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“Eat right and eat a lot”: Broncos’ big solution to run defense is simple

Zac Stevens Avatar
June 7, 2017


ENGLEWOOD, Colo. — To be frank, the Broncos’ defense was pushed around last year on the ground.

After falling from the third-best run defense in 2015 to the fifth-worst just a year later, the Broncos decided to make a philosophical change this offseason that would entirely change the look of the defensive line, literally.

Instead of using words such as “slippery” and “gritty” to describe the defensive line, Denver wanted their men in the trenches to be described using two words: big and strong.

“We wanted to get bigger upfront. We were undersized last year, we knew it,” Jared Crick said. “Being bigger, being stronger will help out [with the run game]. Right now, as defensive lineman, we’re doing what we can, getting stronger and getting bigger. We’re just using this summer time to be better physically than we were last year.”

The work began before the start of summer, too.

In March, with the opening of free agency, the team added Zach Kerr and Domata Peko—both of which immediately became the two heaviest players on the roster at their time of signing. After the draft, however, they were overtaken by another player in their own meeting room: undrafted rookie free agent Tyrique Jarrett, weighing in at an official 335 pounds.

“They brought me here to beef up the run defense,” Kerr said during the team’s final week of OTAs.

Not only will Kerr’s 334-pound frame be a substantial upgrade, in terms of weight, from that of Sylvester Williams’ 313 pounds in the middle of the defense line last year, it’ll be an even bigger margin when he steps outside to play defensive end.

“I’ve got a majority of my snaps at nose, but I get a good amount of snaps outside at the end positions as well,” Kerr said.

If Kerr does indeed play defensive end, this will not only show their commitment to getting much bigger along the defensive line, it will be a drastic change from last year. Just a year ago, Denver’s starting three defensive lineman weighed a combined 883 pounds, or an average of 294 pounds. This year is a different story.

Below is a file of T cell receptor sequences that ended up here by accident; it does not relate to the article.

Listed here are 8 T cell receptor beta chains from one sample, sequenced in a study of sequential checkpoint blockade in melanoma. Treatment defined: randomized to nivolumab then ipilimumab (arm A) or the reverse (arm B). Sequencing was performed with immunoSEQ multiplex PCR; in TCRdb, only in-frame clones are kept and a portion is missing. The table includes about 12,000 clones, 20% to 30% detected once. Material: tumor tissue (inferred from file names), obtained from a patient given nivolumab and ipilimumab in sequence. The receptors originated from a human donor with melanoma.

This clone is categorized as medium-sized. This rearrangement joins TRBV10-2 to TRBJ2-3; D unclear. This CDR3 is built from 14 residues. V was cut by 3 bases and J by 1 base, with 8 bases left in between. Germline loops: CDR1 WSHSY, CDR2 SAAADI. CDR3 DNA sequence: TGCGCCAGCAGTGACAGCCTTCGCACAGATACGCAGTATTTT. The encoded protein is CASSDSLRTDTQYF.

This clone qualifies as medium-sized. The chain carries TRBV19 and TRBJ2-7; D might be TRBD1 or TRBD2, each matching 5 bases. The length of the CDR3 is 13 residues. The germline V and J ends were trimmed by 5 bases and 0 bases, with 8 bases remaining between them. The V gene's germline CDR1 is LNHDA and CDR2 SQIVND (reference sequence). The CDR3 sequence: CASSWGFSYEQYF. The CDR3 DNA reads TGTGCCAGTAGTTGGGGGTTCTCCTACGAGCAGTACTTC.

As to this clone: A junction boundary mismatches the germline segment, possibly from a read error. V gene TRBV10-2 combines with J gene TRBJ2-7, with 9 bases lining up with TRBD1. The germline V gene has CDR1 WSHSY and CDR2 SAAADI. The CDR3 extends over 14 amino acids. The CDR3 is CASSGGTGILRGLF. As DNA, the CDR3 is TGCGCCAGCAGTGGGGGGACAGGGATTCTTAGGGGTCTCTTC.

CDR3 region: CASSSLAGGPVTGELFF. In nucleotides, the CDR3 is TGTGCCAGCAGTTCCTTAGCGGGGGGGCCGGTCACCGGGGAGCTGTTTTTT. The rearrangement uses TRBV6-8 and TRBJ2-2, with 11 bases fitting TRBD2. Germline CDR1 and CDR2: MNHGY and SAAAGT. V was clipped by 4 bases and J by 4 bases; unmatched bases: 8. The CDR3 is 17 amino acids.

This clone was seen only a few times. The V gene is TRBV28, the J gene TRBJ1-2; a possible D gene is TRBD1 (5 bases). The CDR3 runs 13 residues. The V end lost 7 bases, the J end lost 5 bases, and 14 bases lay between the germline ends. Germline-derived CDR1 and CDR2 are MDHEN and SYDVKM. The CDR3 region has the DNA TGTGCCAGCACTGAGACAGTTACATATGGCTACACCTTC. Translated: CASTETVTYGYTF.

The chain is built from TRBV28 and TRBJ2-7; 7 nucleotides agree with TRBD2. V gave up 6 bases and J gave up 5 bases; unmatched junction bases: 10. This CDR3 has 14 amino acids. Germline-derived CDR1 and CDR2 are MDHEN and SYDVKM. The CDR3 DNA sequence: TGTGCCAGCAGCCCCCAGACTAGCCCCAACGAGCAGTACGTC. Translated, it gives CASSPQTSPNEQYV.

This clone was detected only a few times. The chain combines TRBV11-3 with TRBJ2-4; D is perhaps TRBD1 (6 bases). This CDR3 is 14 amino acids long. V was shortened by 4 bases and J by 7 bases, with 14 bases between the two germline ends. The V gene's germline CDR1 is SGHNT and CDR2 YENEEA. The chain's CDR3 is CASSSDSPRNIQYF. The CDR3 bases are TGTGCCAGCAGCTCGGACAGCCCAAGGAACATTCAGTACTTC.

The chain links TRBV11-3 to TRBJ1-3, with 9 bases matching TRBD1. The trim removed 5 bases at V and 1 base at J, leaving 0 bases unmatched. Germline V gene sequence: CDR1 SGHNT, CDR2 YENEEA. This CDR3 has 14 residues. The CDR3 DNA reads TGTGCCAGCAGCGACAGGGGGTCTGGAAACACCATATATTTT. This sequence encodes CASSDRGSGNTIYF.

“I’m 20 pounds heavier than I was last year,” Derek Wolfe said during OTAs. “Last off season was so short. It was hard for me to recover and get back to my normal weight. I’m walking out at about 305-310 [pounds] right now. I’m moving as well as I’ve ever moved, so I feel great.”

Wolfe’s additional weight wasn’t solely gained by his own desire, either. When asked if the team emphasized that he, and his fellow defense lineman, should get bigger during the offseason, Crick simply responded, “Yes.”

“I probably gained 15 pounds this offseason,” Crick said. “It’s not an advantage for yourself to be under 275, which I was at times last year, going against offensive lines in the AFC West. This offseason, I’ve tried to gain 15 pounds. Hopefully I can gain another 5 before training camp. Obviously all good weight where I can still move. I feel a lot stronger going into this summer than I have in any of the summers I’ve been in the NFL.”

If Domata Peko, Wolfe and Crick are the three starting defensive lineman entering 2017, they would weigh a combined 930 pounds—an average of 310 pounds per lineman. This would be a 16 pound increase per lineman from just a year ago. This doesn’t even include the 334 pounds that will rotate from Kerr and potentially the 335 pounds from Jarrett.

For Crick, who was listed at 285 pounds last season, this would be the first time that he’s ever played at or above 300 pounds.

“Prior to this, the heaviest I’ve been was probably 285. Then when I got here last year, it was a little tough for me to keep on the weight,” he said. “This is the heaviest I’ve been so far. If I can keep it up and keep my weight on, I’m going to be feeling a lot better than I did last year.”

Outside of football, it is rarely said that the more a person eats the better they feel. However, for the Broncos’ defensive lineman they believe this will be the case. Instead of his usual three-to-four meals a day, Crick upped his daily intake to six-to-seven meals to add the additional weight and strength.

“There’s no secret to training,” Crick said. “Train hard, eat right and eat a lot. So, that’s what I did.”

If it’s as simple as adding weight, then the Broncos accomplished their goal on the defensive side of the ball this offseason.


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